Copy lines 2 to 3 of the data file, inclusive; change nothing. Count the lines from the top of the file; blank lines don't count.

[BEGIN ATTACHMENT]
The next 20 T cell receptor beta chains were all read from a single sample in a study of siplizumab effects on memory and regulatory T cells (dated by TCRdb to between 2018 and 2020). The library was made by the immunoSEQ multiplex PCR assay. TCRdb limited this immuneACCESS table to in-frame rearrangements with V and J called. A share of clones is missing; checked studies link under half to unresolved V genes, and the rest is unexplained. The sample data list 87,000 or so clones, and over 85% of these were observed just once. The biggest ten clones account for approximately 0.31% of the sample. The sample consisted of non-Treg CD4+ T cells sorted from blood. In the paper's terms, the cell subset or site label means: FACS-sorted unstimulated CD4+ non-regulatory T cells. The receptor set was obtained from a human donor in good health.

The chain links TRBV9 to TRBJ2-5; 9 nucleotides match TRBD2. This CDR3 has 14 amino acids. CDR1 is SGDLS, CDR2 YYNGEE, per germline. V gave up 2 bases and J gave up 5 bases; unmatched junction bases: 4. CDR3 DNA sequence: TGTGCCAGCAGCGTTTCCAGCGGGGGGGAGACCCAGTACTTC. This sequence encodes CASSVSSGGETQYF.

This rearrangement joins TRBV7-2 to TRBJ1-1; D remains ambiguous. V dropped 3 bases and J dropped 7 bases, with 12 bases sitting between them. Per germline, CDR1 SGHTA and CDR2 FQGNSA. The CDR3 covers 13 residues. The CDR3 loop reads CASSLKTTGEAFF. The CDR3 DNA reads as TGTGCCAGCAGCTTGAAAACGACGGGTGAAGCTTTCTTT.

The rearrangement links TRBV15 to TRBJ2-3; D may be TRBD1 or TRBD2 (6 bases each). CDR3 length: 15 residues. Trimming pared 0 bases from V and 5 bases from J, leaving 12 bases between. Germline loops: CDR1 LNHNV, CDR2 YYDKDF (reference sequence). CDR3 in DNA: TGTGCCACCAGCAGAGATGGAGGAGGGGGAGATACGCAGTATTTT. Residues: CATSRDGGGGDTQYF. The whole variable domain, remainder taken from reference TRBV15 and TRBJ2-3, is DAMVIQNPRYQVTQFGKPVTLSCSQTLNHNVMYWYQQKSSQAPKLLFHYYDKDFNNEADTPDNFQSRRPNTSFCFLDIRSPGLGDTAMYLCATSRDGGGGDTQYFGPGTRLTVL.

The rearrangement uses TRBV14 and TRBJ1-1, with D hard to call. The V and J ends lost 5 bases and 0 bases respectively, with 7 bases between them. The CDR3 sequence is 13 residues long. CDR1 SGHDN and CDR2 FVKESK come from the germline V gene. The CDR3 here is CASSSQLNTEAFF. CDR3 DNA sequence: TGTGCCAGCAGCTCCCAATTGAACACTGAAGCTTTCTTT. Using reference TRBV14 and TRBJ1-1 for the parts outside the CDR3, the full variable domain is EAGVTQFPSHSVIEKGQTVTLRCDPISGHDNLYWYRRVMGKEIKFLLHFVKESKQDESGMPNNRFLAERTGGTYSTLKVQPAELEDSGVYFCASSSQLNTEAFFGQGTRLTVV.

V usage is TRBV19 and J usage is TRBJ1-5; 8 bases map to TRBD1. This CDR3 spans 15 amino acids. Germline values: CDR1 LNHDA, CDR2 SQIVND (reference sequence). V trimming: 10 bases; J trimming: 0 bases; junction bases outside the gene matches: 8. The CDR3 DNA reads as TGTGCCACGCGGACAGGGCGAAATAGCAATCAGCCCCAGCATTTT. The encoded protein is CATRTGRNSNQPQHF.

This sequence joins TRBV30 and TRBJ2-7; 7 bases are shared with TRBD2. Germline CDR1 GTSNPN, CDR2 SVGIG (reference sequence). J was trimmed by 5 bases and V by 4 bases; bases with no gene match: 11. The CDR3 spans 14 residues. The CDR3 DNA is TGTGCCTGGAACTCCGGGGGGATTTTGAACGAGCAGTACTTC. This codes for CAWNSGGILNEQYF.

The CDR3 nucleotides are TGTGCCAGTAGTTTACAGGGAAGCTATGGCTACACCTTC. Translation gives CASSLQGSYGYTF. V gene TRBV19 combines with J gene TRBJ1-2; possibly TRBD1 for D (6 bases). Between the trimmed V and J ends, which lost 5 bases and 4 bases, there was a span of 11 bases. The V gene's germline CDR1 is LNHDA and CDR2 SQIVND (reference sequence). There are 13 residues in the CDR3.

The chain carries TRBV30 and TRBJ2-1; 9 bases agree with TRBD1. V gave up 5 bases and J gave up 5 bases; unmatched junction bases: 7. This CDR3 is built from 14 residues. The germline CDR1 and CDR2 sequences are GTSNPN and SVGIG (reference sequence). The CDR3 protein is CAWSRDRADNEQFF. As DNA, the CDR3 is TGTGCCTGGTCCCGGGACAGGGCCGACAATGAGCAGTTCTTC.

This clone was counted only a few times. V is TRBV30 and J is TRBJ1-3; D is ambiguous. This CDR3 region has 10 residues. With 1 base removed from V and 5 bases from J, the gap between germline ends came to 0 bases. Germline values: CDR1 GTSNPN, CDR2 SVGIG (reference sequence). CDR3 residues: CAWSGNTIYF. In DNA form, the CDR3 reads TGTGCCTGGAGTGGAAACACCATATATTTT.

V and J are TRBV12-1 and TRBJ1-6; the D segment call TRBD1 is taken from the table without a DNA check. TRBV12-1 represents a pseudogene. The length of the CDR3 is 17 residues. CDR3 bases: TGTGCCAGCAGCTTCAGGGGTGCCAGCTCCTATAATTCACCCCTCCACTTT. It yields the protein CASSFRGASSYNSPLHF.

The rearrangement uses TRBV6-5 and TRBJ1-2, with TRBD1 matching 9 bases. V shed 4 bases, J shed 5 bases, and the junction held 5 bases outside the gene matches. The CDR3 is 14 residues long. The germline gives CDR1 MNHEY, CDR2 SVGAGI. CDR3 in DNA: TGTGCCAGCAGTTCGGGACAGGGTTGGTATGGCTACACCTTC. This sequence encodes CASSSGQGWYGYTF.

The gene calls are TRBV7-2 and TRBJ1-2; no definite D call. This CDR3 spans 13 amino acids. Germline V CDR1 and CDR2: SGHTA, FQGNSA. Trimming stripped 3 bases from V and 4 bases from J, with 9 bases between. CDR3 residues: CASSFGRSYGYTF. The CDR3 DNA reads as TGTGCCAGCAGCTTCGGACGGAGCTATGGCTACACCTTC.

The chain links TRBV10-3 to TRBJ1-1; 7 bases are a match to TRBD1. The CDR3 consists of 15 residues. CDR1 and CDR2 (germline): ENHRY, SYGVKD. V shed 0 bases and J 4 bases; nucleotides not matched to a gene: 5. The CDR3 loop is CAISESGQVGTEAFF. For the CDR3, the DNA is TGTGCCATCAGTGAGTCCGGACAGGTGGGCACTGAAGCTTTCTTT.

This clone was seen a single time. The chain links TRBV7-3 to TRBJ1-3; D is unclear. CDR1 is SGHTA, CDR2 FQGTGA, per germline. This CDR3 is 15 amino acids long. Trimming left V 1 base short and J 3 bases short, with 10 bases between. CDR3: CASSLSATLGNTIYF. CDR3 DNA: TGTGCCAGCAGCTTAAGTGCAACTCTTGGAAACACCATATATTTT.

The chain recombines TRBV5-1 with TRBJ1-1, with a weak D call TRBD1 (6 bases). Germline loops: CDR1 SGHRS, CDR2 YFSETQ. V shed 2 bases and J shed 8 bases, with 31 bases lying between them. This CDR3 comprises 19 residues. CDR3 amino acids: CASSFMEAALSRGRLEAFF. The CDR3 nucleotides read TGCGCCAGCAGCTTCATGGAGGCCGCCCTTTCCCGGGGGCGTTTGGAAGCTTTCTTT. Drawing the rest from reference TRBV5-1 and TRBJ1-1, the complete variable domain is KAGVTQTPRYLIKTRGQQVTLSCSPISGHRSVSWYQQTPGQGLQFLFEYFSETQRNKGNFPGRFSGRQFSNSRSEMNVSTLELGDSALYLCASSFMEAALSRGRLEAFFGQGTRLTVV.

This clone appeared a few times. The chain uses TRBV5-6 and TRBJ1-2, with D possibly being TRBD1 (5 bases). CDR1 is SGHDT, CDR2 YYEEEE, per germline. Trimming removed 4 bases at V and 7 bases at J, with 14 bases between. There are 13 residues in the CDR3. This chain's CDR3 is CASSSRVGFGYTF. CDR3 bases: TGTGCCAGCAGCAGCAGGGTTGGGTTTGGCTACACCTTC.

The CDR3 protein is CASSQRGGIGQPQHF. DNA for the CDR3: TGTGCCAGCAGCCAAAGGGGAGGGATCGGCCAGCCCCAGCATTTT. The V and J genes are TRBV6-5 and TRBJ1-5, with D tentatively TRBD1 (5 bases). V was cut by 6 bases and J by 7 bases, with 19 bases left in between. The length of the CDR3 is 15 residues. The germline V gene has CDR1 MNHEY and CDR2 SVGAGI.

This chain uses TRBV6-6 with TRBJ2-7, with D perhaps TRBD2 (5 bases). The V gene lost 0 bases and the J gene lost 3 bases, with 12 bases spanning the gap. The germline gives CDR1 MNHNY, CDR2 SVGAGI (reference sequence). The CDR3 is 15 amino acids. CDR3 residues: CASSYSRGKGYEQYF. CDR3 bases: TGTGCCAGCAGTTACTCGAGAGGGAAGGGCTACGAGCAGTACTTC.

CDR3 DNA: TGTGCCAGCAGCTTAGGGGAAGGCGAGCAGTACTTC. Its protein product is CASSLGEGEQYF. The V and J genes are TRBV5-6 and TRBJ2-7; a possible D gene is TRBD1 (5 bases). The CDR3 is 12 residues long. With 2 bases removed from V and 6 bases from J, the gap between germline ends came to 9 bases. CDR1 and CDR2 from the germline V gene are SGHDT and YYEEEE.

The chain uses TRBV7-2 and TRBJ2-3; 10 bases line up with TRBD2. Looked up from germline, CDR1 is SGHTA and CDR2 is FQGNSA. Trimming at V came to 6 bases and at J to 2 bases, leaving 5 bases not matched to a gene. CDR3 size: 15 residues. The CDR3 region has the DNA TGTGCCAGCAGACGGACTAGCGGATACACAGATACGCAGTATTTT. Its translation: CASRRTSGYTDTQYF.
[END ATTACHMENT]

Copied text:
The chain links TRBV9 to TRBJ2-5; 9 nucleotides match TRBD2. This CDR3 has 14 amino acids. CDR1 is SGDLS, CDR2 YYNGEE, per germline. V gave up 2 bases and J gave up 5 bases; unmatched junction bases: 4. CDR3 DNA sequence: TGTGCCAGCAGCGTTTCCAGCGGGGGGGAGACCCAGTACTTC. This sequence encodes CASSVSSGGETQYF.

This rearrangement joins TRBV7-2 to TRBJ1-1; D remains ambiguous. V dropped 3 bases and J dropped 7 bases, with 12 bases sitting between them. Per germline, CDR1 SGHTA and CDR2 FQGNSA. The CDR3 covers 13 residues. The CDR3 loop reads CASSLKTTGEAFF. The CDR3 DNA reads as TGTGCCAGCAGCTTGAAAACGACGGGTGAAGCTTTCTTT.